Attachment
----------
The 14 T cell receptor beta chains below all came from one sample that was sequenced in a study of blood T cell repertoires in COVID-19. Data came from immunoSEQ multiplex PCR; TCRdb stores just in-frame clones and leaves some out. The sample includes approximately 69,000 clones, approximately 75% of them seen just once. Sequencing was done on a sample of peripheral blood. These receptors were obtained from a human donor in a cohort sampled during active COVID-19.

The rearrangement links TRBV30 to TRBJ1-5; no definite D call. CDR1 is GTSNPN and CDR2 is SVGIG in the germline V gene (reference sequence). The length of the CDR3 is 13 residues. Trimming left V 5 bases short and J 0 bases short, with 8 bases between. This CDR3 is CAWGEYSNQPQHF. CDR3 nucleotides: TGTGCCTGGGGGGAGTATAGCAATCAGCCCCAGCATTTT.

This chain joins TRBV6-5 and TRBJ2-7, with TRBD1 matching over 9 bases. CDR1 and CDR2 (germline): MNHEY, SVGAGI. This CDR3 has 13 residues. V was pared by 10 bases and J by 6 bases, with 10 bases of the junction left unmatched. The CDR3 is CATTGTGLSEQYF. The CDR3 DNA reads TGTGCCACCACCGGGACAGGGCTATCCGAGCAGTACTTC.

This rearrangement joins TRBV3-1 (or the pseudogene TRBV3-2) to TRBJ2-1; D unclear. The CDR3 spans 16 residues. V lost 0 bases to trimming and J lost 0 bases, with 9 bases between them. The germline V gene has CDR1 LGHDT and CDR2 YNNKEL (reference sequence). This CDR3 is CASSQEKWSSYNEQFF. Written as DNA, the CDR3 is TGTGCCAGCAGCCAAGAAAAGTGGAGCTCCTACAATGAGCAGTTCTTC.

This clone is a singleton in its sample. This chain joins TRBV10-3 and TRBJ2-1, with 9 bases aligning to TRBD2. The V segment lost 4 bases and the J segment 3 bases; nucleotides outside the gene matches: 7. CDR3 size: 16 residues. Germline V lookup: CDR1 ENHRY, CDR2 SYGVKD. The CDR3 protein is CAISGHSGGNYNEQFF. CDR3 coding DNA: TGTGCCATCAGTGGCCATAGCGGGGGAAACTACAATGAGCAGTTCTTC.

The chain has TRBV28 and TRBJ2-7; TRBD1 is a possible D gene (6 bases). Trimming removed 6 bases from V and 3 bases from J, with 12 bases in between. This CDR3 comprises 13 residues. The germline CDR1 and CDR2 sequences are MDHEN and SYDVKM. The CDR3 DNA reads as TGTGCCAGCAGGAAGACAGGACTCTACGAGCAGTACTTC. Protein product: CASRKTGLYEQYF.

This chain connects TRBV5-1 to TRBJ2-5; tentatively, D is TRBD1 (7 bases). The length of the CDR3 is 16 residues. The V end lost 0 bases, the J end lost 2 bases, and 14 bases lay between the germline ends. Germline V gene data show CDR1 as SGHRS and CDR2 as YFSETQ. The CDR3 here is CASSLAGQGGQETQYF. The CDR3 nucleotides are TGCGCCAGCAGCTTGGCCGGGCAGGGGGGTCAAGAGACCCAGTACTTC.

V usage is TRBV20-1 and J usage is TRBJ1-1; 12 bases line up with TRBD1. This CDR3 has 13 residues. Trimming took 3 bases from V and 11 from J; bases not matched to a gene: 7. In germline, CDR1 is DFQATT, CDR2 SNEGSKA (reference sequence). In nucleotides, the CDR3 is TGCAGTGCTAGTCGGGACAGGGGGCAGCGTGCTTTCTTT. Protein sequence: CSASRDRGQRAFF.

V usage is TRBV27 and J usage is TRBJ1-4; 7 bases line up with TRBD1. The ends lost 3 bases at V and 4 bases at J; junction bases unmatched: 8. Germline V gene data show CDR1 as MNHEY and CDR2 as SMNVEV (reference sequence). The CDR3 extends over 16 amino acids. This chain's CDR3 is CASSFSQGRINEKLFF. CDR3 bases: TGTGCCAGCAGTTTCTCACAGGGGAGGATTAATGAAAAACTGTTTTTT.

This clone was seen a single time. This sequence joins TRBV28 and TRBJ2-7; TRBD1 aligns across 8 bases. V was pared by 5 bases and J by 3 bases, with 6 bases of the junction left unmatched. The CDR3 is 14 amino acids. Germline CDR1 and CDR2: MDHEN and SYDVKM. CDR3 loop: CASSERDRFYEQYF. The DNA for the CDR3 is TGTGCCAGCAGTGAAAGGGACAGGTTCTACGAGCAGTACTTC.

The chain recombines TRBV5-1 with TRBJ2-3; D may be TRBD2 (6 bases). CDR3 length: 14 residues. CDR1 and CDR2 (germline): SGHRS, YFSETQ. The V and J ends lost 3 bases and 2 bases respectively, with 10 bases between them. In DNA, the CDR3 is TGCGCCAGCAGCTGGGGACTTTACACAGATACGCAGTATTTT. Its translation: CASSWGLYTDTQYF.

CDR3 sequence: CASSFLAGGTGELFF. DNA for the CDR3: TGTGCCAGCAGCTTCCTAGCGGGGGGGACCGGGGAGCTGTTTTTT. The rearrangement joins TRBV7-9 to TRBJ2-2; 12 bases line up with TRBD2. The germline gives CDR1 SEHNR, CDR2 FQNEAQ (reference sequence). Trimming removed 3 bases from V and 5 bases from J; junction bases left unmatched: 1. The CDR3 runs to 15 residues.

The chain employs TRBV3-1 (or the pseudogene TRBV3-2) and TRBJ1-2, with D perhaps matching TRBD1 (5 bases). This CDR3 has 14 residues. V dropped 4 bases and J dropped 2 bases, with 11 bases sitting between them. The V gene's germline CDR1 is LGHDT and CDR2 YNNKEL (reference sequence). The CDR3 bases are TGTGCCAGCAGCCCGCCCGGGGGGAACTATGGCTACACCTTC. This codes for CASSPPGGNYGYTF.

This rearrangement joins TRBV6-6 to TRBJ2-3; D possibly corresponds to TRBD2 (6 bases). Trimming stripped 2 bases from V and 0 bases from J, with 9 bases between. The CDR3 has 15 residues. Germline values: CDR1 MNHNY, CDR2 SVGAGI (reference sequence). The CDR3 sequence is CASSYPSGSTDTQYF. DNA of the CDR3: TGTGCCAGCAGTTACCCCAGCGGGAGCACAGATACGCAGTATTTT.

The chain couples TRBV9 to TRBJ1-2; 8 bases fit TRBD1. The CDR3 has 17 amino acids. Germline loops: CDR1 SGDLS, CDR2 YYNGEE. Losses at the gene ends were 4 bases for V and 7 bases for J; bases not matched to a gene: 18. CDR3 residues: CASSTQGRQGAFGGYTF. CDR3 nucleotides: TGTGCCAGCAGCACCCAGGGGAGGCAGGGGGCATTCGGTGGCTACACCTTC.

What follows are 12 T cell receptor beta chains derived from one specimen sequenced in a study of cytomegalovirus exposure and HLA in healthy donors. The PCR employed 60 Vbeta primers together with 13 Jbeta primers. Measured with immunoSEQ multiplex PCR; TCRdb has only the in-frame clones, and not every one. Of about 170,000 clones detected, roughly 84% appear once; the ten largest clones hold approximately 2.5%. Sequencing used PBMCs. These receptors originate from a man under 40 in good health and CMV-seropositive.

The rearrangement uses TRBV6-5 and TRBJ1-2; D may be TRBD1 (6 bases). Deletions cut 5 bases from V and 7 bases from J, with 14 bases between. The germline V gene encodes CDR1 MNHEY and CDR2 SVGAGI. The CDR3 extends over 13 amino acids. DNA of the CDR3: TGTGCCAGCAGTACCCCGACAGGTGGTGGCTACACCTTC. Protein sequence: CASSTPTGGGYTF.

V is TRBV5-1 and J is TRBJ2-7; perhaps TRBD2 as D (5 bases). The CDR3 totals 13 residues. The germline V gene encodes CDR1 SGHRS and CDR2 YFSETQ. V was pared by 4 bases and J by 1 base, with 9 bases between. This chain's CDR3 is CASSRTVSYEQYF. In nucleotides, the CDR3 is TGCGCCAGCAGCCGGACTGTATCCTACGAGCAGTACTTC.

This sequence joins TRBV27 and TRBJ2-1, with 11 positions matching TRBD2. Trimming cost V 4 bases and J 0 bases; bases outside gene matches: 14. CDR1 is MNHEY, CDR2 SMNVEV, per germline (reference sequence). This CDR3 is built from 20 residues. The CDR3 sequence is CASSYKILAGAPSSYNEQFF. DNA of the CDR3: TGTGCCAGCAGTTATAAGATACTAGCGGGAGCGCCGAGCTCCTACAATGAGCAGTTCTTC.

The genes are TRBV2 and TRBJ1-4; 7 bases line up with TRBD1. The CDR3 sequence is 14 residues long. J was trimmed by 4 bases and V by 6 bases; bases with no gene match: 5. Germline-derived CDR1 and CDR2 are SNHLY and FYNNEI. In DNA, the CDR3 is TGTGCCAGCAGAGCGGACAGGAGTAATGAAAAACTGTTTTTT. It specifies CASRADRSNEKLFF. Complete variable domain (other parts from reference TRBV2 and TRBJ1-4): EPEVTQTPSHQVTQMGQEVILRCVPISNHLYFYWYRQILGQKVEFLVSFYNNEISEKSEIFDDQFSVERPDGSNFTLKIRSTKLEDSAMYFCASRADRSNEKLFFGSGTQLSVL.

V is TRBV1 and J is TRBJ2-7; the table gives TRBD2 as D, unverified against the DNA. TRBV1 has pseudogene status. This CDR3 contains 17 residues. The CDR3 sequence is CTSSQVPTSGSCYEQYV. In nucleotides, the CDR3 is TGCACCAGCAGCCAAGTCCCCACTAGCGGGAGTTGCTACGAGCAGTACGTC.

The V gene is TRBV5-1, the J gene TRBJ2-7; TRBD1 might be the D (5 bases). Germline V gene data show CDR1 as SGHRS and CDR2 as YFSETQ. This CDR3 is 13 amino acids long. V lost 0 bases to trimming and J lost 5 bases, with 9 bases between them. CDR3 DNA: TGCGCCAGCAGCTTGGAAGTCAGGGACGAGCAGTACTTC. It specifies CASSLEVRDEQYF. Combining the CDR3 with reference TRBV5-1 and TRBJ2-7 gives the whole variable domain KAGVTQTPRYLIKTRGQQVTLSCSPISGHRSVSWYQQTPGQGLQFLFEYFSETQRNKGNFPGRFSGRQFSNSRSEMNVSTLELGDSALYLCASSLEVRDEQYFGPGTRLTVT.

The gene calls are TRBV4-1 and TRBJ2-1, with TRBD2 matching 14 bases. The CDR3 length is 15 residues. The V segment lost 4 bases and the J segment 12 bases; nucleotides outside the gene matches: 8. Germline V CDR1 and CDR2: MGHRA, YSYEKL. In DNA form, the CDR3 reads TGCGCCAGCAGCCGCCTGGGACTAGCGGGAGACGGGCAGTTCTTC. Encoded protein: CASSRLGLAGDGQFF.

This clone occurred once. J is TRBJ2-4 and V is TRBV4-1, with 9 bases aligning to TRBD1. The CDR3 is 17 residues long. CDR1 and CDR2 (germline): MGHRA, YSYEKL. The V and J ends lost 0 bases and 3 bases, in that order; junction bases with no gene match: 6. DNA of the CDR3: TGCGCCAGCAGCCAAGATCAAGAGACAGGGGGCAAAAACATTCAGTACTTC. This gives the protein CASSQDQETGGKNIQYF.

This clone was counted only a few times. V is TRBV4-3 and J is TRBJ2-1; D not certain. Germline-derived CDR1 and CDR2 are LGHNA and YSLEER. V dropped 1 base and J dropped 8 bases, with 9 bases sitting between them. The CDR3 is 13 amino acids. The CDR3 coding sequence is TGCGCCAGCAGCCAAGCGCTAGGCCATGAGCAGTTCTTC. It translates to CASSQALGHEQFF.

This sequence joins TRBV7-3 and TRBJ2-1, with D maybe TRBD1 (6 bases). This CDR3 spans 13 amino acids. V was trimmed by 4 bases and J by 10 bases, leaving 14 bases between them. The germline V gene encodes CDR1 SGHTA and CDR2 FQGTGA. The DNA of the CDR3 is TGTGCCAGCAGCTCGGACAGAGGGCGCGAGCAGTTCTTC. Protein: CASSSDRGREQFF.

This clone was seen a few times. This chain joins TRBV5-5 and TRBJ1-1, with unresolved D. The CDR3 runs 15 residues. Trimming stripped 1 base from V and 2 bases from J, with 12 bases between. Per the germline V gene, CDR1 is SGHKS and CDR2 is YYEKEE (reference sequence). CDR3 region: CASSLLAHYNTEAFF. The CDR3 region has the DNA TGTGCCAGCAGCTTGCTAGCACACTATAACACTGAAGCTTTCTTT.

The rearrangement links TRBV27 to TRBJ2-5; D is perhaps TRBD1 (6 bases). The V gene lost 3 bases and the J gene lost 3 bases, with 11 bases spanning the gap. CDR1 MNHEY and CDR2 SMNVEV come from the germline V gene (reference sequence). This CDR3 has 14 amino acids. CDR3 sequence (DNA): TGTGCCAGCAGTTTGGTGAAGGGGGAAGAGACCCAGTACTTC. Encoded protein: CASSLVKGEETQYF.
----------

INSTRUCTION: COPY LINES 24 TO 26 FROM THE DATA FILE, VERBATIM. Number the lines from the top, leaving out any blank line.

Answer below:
This clone occurred once. J is TRBJ2-4 and V is TRBV4-1, with 9 bases aligning to TRBD1. The CDR3 is 17 residues long. CDR1 and CDR2 (germline): MGHRA, YSYEKL. The V and J ends lost 0 bases and 3 bases, in that order; junction bases with no gene match: 6. DNA of the CDR3: TGCGCCAGCAGCCAAGATCAAGAGACAGGGGGCAAAAACATTCAGTACTTC. This gives the protein CASSQDQETGGKNIQYF.

This clone was counted only a few times. V is TRBV4-3 and J is TRBJ2-1; D not certain. Germline-derived CDR1 and CDR2 are LGHNA and YSLEER. V dropped 1 base and J dropped 8 bases, with 9 bases sitting between them. The CDR3 is 13 amino acids. The CDR3 coding sequence is TGCGCCAGCAGCCAAGCGCTAGGCCATGAGCAGTTCTTC. It translates to CASSQALGHEQFF.

This sequence joins TRBV7-3 and TRBJ2-1, with D maybe TRBD1 (6 bases). This CDR3 spans 13 amino acids. V was trimmed by 4 bases and J by 10 bases, leaving 14 bases between them. The germline V gene encodes CDR1 SGHTA and CDR2 FQGTGA. The DNA of the CDR3 is TGTGCCAGCAGCTCGGACAGAGGGCGCGAGCAGTTCTTC. Protein: CASSSDRGREQFF.